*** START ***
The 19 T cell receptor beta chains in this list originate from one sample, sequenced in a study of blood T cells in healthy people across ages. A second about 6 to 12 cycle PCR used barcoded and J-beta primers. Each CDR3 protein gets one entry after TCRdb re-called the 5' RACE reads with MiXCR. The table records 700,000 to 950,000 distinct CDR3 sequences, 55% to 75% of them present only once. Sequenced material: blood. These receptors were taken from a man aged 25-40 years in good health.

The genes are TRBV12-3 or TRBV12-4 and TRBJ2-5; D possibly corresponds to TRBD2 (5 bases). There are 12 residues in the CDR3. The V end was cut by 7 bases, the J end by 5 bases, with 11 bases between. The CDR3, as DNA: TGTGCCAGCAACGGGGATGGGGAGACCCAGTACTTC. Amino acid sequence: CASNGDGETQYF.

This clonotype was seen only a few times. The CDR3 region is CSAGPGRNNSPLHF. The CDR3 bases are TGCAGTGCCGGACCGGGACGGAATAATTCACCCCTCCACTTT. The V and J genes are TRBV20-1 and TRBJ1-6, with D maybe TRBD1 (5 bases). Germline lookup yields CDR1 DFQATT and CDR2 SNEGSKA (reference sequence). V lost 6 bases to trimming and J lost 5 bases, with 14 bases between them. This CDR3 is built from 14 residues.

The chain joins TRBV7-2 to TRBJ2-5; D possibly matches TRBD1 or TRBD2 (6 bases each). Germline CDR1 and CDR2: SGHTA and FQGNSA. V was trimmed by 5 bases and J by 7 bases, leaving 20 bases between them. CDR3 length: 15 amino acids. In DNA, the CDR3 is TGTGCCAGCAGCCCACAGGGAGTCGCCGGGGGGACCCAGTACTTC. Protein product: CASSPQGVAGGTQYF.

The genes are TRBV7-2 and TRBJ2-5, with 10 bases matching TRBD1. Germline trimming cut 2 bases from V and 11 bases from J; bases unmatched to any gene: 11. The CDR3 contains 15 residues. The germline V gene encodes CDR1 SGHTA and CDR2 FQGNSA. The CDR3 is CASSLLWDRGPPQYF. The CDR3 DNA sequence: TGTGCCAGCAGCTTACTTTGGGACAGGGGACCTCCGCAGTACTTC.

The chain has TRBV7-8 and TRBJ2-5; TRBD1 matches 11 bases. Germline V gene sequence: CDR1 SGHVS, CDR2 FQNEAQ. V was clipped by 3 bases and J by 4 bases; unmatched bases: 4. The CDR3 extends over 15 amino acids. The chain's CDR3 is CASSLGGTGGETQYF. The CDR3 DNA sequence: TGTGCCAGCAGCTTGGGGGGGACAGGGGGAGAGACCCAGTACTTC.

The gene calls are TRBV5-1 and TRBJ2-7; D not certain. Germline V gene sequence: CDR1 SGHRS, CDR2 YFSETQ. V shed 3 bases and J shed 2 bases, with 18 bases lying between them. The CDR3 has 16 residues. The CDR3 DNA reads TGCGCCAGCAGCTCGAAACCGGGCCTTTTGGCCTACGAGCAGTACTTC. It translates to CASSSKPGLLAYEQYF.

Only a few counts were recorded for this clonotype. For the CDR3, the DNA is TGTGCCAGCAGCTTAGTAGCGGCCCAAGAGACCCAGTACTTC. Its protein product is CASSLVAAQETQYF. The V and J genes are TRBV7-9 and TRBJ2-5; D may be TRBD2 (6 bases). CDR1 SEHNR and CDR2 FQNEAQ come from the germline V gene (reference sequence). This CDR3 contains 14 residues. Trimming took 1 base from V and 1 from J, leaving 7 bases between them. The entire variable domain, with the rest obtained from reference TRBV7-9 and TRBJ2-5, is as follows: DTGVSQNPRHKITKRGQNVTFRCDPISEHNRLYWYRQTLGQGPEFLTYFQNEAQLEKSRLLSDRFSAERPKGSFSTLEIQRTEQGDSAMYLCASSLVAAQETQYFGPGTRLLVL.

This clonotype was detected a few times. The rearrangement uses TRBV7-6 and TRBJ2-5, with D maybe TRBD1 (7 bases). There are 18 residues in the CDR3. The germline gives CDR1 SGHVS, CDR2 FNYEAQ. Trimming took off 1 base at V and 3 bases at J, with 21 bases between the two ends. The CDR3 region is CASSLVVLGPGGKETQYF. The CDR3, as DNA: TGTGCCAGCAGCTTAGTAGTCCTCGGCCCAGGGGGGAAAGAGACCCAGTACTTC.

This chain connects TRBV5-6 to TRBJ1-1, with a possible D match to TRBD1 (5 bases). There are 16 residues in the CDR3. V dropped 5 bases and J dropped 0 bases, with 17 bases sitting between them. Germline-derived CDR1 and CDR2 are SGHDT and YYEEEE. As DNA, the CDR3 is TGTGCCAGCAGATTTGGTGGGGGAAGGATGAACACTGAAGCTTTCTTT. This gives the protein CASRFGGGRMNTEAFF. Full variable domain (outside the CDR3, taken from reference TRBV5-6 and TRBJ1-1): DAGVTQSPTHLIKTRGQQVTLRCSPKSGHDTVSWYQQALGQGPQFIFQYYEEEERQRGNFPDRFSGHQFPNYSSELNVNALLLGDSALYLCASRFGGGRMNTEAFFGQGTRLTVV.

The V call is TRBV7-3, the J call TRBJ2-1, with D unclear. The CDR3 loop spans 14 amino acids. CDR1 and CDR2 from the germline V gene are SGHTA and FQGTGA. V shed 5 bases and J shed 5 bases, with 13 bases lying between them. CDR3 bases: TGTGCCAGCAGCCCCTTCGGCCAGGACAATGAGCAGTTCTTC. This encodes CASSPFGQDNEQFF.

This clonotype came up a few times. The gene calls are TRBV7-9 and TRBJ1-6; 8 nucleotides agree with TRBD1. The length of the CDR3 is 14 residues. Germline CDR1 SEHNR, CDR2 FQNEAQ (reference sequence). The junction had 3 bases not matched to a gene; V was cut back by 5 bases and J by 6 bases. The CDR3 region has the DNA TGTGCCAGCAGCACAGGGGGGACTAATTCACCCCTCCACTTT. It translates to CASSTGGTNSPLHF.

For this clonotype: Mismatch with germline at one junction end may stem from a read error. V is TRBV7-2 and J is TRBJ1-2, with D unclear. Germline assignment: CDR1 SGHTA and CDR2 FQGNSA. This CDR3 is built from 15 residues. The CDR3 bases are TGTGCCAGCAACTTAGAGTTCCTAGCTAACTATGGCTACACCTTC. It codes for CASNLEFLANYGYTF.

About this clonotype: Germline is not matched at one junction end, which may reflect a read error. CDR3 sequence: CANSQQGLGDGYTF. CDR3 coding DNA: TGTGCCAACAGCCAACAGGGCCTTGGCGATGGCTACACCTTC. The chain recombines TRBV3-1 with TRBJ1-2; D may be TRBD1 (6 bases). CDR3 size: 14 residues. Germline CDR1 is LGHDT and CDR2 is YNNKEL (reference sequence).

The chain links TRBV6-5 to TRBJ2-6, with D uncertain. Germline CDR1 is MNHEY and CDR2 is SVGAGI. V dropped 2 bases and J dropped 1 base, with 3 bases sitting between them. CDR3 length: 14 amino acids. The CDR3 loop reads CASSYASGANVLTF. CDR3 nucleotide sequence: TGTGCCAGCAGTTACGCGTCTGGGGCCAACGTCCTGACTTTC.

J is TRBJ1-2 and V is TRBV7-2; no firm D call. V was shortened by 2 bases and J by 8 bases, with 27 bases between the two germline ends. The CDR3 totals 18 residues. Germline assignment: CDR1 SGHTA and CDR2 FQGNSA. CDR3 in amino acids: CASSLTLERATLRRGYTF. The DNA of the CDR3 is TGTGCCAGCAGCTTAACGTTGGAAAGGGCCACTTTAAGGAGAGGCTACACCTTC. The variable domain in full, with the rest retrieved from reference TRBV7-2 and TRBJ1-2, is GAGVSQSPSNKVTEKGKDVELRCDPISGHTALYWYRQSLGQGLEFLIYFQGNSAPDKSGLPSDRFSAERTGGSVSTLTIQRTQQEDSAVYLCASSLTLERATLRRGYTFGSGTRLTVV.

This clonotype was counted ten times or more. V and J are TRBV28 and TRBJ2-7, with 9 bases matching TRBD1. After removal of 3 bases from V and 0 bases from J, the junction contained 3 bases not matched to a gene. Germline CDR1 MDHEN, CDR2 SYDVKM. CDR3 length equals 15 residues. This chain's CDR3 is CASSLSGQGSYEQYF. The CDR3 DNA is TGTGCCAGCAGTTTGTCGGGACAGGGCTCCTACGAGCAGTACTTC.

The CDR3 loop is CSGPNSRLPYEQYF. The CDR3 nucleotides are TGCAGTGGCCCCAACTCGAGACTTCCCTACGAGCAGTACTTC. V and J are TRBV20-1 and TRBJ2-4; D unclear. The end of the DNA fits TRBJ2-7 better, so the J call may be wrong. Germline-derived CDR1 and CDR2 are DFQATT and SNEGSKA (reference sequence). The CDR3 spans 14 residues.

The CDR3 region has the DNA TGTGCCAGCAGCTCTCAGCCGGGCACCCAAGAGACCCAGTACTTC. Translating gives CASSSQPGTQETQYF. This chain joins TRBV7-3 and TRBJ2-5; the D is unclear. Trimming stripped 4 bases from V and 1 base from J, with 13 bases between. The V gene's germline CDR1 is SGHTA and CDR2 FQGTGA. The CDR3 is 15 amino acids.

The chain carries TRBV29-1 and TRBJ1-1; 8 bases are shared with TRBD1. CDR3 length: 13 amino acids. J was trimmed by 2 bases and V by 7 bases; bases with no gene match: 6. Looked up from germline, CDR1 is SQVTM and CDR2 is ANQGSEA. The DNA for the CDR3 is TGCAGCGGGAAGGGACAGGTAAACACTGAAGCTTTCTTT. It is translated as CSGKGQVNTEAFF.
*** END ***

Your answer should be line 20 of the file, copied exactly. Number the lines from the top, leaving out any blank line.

The chain carries TRBV29-1 and TRBJ1-1; 8 bases are shared with TRBD1. CDR3 length: 13 amino acids. J was trimmed by 2 bases and V by 7 bases; bases with no gene match: 6. Looked up from germline, CDR1 is SQVTM and CDR2 is ANQGSEA. The DNA for the CDR3 is TGCAGCGGGAAGGGACAGGTAAACACTGAAGCTTTCTTT. It is translated as CSGKGQVNTEAFF.